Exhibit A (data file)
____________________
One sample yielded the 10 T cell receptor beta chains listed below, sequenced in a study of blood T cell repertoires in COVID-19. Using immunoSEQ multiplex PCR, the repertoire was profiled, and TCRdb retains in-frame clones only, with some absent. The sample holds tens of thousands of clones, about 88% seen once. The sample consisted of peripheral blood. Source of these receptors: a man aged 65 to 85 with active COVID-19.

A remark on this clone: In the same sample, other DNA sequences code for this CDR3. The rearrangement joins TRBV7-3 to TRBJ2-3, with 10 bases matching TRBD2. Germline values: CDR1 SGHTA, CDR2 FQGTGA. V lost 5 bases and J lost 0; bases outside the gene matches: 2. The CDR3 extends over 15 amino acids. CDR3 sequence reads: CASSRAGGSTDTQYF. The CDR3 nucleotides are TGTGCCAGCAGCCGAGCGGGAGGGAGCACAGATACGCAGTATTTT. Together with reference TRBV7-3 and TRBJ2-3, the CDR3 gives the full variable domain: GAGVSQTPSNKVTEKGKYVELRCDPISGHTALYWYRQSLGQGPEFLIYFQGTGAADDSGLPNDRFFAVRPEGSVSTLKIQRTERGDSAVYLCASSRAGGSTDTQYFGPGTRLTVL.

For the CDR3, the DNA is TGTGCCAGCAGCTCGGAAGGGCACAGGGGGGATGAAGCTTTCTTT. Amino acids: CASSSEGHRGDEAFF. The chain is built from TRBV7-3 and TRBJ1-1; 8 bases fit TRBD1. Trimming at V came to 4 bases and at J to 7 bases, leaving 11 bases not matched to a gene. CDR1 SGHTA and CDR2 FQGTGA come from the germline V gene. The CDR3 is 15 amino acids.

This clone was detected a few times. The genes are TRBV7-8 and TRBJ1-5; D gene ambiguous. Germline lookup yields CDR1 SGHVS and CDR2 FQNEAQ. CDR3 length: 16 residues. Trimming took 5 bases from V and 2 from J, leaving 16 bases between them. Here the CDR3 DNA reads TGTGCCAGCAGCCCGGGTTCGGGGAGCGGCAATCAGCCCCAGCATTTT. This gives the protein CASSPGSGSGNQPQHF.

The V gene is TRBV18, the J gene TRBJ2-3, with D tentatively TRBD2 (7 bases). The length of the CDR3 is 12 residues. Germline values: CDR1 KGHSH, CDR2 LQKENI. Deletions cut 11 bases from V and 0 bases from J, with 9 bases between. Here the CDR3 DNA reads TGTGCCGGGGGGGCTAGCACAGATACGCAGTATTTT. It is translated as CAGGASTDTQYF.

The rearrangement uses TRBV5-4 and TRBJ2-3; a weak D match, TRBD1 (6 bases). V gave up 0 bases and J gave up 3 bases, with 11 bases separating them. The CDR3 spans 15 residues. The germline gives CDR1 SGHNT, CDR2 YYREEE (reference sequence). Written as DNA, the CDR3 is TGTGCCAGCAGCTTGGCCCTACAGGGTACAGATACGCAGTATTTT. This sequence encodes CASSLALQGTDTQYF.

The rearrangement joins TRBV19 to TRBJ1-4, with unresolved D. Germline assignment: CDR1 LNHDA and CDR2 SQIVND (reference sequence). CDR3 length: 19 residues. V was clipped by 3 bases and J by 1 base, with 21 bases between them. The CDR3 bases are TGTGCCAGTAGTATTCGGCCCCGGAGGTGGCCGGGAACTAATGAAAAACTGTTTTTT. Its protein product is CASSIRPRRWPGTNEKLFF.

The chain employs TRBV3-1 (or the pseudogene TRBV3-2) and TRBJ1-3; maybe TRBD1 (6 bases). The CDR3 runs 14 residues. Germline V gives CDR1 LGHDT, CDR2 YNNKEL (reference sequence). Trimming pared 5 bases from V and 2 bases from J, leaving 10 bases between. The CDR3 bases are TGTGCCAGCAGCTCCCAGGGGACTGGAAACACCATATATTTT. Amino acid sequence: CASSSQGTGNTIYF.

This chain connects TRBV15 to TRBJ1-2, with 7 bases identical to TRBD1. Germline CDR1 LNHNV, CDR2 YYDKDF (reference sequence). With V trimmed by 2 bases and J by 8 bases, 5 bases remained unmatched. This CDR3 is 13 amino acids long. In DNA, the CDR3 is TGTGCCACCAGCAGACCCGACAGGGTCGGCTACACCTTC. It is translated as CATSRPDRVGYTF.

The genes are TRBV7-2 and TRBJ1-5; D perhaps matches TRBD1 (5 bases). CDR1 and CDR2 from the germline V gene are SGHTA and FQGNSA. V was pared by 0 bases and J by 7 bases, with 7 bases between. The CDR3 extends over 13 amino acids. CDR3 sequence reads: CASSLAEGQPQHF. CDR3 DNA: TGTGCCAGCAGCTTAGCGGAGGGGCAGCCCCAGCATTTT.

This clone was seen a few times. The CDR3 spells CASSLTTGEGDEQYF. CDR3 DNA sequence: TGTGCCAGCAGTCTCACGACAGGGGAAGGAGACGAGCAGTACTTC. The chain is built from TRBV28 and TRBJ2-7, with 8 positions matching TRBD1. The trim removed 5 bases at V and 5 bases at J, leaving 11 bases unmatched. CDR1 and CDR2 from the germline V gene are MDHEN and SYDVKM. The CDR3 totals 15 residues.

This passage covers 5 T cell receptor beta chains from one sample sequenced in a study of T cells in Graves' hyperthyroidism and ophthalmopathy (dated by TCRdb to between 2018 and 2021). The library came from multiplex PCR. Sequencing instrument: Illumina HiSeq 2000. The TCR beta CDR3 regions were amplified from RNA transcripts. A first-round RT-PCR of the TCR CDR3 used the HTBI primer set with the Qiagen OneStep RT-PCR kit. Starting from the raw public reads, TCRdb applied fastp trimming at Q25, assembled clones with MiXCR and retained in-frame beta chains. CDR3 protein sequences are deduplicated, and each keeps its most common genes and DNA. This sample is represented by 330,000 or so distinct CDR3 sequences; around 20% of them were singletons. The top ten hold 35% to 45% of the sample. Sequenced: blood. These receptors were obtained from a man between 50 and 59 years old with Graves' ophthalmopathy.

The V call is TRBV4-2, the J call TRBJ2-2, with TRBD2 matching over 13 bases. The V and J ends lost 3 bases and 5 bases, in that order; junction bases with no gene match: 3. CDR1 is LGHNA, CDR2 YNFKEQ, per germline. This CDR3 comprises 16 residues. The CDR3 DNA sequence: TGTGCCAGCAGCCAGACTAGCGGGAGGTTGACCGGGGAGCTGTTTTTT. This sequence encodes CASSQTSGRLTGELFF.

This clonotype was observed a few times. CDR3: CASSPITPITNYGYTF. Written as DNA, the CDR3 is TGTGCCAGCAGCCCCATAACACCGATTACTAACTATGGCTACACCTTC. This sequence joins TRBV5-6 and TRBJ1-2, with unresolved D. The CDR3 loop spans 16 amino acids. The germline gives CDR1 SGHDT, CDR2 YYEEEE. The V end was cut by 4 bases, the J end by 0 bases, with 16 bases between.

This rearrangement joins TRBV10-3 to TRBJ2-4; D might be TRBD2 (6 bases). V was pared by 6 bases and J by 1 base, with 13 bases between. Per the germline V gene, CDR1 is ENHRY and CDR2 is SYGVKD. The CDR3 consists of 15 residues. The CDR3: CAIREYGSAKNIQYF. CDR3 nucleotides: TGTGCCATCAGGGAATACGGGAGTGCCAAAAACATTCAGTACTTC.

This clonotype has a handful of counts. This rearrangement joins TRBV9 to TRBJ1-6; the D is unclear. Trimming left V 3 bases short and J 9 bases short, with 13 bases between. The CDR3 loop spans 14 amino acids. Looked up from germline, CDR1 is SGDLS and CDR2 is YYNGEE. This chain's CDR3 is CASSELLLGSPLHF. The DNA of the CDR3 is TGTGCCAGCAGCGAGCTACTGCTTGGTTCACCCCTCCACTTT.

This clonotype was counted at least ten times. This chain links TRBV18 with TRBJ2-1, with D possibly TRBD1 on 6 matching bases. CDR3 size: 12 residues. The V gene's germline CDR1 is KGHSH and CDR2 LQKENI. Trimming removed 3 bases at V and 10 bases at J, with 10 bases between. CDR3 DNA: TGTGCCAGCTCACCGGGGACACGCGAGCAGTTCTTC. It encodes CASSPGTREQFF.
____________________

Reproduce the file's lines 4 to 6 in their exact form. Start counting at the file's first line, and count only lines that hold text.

This clone was detected a few times. The genes are TRBV7-8 and TRBJ1-5; D gene ambiguous. Germline lookup yields CDR1 SGHVS and CDR2 FQNEAQ. CDR3 length: 16 residues. Trimming took 5 bases from V and 2 from J, leaving 16 bases between them. Here the CDR3 DNA reads TGTGCCAGCAGCCCGGGTTCGGGGAGCGGCAATCAGCCCCAGCATTTT. This gives the protein CASSPGSGSGNQPQHF.

The V gene is TRBV18, the J gene TRBJ2-3, with D tentatively TRBD2 (7 bases). The length of the CDR3 is 12 residues. Germline values: CDR1 KGHSH, CDR2 LQKENI. Deletions cut 11 bases from V and 0 bases from J, with 9 bases between. Here the CDR3 DNA reads TGTGCCGGGGGGGCTAGCACAGATACGCAGTATTTT. It is translated as CAGGASTDTQYF.

The rearrangement uses TRBV5-4 and TRBJ2-3; a weak D match, TRBD1 (6 bases). V gave up 0 bases and J gave up 3 bases, with 11 bases separating them. The CDR3 spans 15 residues. The germline gives CDR1 SGHNT, CDR2 YYREEE (reference sequence). Written as DNA, the CDR3 is TGTGCCAGCAGCTTGGCCCTACAGGGTACAGATACGCAGTATTTT. This sequence encodes CASSLALQGTDTQYF.